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I’m sure my take is a bit different from other learning tech industry observers. It may be more controversial, but as a recovering LMS sales guy, I’m not easily persuaded by polished marketing pitches.

That’s because I spend my time on the front lines of learning systems buying and selling activity, where transactions are always happening. Every day, I listen as customers react to LMS vendors before, during and after a contract is signed.

I see which learning systems they choose and why. I monitor the gap between slick marketing and reality. And I know how buyers feel about their decisions long after the shininess of a purchase wears off. That’s when the sting of a rough implementation, a weak rollout and so-so customer service is sometimes the only thing that remains.

So, based on this practical view of the learning systems market, here are my top 10 observations about this deal…

 


The Cornerstone-Saba Acquisition: 10 Takeaways

1) Good for Vector Capital!

For years, Vector has probably worried if it would ever be able to get out of its $300 million Saba investment. Luckily P.T. Barnum was right and Vector is finally walking away with $1.38 billion.

2) Death of the Talent Suite LMS Draws Closer

Upon hearing the news, my first thought was that this is the nearly silent final gasp of once-golden talent suite LMS providers. Over the years, I’ve been vocal about how saturated this market has become.

All large companies have deployed a talent management solution. And at this point, few see any financial, functional or business value in switching vendors.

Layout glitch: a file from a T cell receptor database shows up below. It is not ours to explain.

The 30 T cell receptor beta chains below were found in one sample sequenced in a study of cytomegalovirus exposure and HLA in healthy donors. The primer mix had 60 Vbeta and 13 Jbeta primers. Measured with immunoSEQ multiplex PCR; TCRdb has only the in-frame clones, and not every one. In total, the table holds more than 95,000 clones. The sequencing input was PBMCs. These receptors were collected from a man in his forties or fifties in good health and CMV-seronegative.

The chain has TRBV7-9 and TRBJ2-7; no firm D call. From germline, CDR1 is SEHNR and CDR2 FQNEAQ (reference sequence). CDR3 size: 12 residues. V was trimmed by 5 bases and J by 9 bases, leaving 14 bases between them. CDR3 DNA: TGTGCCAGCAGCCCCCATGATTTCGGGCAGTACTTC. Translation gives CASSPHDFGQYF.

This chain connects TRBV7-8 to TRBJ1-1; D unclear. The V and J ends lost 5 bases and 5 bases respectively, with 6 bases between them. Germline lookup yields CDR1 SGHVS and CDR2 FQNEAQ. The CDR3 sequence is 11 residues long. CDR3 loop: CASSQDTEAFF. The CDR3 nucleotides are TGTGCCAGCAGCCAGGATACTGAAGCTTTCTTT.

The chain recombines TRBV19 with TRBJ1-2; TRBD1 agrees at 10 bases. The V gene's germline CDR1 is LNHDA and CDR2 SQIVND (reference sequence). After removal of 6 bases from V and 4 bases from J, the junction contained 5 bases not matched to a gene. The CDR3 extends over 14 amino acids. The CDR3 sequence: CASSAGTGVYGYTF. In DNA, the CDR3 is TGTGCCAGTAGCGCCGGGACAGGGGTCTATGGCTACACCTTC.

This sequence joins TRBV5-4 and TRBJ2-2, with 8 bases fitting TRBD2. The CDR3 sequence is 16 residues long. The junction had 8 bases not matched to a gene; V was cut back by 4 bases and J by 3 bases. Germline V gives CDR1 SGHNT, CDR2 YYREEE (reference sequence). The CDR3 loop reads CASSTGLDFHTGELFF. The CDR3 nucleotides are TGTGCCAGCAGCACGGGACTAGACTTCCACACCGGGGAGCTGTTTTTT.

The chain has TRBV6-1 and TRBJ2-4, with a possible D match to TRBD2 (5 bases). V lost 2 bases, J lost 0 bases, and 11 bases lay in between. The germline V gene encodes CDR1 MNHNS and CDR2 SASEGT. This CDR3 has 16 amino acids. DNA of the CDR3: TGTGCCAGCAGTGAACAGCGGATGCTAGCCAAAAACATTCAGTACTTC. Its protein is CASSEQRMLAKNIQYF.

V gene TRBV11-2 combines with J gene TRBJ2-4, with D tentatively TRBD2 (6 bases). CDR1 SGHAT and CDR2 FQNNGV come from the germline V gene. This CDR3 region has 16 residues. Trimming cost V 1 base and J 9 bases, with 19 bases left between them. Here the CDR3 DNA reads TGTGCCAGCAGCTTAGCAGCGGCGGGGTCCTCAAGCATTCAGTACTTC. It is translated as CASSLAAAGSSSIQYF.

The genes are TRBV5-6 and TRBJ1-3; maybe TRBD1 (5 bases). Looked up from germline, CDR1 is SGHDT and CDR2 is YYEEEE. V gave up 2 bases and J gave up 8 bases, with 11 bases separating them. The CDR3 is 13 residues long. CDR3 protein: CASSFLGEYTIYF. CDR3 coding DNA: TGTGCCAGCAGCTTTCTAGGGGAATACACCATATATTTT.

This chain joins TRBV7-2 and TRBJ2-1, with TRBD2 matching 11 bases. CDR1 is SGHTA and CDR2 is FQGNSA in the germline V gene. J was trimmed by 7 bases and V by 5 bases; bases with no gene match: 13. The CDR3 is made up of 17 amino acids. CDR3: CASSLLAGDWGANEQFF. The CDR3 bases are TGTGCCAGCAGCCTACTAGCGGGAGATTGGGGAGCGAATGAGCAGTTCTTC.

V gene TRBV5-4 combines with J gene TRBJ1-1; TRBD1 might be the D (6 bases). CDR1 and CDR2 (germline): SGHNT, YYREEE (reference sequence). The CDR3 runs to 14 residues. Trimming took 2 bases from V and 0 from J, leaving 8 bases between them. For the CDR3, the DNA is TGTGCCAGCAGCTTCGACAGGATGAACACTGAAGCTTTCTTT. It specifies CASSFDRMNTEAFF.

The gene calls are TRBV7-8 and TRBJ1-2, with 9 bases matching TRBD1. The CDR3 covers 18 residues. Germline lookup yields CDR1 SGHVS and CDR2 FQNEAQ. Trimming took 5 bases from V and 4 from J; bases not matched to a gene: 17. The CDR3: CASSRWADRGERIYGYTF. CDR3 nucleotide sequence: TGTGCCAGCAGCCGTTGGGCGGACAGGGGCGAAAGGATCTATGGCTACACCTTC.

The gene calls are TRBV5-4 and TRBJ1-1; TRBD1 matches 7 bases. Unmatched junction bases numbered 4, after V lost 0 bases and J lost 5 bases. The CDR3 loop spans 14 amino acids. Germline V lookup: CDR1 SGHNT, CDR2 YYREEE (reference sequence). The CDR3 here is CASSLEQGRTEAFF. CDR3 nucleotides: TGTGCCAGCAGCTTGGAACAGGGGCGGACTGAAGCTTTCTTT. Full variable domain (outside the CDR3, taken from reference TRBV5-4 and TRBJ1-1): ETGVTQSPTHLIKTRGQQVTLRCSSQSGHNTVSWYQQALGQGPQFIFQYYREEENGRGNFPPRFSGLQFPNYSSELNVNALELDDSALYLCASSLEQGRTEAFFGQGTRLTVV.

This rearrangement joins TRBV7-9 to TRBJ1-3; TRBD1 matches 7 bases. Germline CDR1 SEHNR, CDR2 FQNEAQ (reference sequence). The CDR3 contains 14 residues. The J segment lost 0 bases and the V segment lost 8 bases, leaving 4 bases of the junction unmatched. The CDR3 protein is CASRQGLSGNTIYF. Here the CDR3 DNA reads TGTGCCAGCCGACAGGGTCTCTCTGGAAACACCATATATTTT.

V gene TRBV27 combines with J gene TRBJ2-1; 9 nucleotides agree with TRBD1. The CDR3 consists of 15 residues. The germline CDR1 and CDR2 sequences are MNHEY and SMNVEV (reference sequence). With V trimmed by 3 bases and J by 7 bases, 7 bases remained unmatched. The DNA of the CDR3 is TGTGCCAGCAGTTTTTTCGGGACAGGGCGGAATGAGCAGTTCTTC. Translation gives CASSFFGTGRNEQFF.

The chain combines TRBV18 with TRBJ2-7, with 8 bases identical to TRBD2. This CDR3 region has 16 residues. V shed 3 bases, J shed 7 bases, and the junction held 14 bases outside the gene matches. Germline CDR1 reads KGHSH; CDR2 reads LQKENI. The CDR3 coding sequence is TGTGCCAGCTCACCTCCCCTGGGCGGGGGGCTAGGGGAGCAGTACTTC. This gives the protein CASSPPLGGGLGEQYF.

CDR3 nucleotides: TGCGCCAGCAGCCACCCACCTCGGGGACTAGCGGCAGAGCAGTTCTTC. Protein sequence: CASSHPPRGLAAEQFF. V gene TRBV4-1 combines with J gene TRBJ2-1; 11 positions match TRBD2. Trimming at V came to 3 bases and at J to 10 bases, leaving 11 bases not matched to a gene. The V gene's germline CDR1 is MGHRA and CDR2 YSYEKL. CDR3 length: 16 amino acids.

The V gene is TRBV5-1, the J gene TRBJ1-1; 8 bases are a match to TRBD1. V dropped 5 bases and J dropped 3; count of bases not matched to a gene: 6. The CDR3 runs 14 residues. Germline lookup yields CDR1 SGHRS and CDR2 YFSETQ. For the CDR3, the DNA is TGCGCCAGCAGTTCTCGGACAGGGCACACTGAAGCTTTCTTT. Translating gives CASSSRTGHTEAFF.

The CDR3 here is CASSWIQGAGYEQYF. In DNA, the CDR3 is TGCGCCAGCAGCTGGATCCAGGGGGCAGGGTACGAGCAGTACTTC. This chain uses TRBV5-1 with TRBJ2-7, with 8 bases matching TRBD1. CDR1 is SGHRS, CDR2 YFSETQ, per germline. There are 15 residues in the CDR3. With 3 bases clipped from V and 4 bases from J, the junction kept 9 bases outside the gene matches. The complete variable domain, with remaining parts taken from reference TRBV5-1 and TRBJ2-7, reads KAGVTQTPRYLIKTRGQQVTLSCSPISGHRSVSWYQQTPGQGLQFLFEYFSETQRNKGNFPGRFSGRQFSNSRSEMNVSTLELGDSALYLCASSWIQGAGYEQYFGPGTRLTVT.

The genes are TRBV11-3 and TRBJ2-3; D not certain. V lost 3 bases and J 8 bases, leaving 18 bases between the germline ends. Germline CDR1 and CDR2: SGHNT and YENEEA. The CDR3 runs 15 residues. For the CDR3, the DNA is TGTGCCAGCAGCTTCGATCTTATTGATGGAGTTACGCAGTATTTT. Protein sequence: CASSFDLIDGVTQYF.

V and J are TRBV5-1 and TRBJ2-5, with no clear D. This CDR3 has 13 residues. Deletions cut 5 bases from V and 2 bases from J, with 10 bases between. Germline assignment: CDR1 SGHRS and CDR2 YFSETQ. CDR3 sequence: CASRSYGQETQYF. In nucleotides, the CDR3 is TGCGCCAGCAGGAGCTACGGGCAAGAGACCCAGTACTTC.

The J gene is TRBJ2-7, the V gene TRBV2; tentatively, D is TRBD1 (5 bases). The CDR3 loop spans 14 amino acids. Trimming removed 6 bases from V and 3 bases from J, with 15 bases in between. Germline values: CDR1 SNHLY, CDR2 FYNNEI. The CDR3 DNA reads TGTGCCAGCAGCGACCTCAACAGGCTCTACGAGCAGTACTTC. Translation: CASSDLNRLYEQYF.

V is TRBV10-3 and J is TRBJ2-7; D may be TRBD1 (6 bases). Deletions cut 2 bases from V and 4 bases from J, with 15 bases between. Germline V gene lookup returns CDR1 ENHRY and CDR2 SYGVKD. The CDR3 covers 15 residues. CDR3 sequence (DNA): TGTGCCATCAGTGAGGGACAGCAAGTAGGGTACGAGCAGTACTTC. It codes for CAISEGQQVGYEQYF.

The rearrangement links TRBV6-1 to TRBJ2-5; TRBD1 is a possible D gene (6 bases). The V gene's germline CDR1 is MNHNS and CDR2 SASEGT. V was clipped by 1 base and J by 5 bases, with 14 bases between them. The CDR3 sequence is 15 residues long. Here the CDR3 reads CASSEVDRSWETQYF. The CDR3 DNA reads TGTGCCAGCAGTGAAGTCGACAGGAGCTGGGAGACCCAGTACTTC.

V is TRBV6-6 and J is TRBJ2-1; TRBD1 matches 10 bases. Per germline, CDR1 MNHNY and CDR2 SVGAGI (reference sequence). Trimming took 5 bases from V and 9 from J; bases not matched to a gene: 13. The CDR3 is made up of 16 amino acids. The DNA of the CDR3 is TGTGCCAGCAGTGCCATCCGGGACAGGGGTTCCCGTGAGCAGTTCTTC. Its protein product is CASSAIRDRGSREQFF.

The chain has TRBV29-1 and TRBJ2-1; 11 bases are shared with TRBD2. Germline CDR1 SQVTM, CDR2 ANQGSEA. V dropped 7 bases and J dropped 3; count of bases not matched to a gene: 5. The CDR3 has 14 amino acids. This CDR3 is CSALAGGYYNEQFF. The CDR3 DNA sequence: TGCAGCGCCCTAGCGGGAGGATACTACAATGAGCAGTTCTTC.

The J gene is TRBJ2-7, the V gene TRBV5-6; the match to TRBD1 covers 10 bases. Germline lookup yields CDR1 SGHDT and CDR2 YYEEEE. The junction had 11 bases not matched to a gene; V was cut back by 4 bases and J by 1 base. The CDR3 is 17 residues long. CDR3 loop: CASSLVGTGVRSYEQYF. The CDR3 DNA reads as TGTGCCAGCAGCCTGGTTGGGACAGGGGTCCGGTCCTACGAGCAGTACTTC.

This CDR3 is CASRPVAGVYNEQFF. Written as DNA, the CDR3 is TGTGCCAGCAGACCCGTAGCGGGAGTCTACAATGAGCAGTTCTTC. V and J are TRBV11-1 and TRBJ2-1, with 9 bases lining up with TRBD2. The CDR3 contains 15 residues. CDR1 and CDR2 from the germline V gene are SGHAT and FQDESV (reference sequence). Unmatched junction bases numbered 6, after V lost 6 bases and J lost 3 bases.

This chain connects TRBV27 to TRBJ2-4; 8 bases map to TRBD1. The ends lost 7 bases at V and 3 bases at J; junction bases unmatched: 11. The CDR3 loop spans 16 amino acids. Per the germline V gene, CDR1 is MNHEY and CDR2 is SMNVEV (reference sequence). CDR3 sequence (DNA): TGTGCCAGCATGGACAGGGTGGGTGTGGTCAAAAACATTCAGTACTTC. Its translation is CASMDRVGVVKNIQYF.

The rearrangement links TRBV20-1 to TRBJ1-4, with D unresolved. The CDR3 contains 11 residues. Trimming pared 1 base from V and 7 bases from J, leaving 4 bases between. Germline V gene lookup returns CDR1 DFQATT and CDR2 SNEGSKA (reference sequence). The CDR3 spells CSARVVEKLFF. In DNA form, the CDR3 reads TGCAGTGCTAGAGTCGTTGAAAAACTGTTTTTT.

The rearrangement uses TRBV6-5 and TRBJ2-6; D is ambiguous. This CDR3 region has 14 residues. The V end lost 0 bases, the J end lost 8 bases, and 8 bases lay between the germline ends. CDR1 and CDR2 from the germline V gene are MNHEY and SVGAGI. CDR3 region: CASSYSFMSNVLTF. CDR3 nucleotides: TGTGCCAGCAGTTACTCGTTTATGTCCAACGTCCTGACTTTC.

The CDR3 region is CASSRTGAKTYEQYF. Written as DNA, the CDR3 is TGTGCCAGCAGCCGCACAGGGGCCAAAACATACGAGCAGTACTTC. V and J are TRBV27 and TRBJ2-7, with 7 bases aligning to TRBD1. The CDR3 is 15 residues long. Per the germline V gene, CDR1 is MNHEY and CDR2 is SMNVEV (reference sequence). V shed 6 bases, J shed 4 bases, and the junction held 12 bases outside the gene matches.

As a result, talent management platform providers have been forced to swim downstream for mid-market deals. But that’s a problem because this segment doesn’t consider integrated talent management important. Plus, compared with cloud LMS solutions, talent suite learning platforms are too bulky and expensive for most mid-market buyers.

Cornerstone needs new customers, but there aren’t enough to win in the open market. So apparently, Cornerstone’s answer is to distract itself with post-acquisition business integration for the next few years.

3) What About Extended Enterprise?

Do you see any mention of extended enterprise needs in the acquisition announcement? Nope. Neither do I. Yet as I’ve been saying for years, customer education is the fastest-growing learning systems segment. And it can be highly profitable.

Both Cornerstone and Saba serve hundreds of organizations that train customers as an integral part of their business, yet these organizations don’t rely on Cornerstone or Saba to support customer training. And without even a nod to extended enterprise market expansion, Cornerstone still doesn’t get it.

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4) What About Extended Enterprise (Part II)?

Over the years, we’ve helped many organizations move from Cornerstone to learning platforms that are better suited to extended enterprise needs.

Why do these customers look elsewhere? Their complaints are always the same. The user and admin interfaces are annoyingly clunky. Plus, no innovative extended enterprise capabilities have been added in years.

Hundreds of companies currently pay a premium to use Cornerstone or Saba as an extended enterprise learning platform, but they’re waiting to see more value-add. Looks like they’ll need to keep waiting.

5) What About Migration Services?

Last year, Cornerstone eliminated most of its professional services team in lieu of third-party partner implementation services. Now it’s signing-up for thousands of third-party Saba-to-Cornerstone migrations. That doesn’t sound cheap, easy, fast or fun for Saba customers.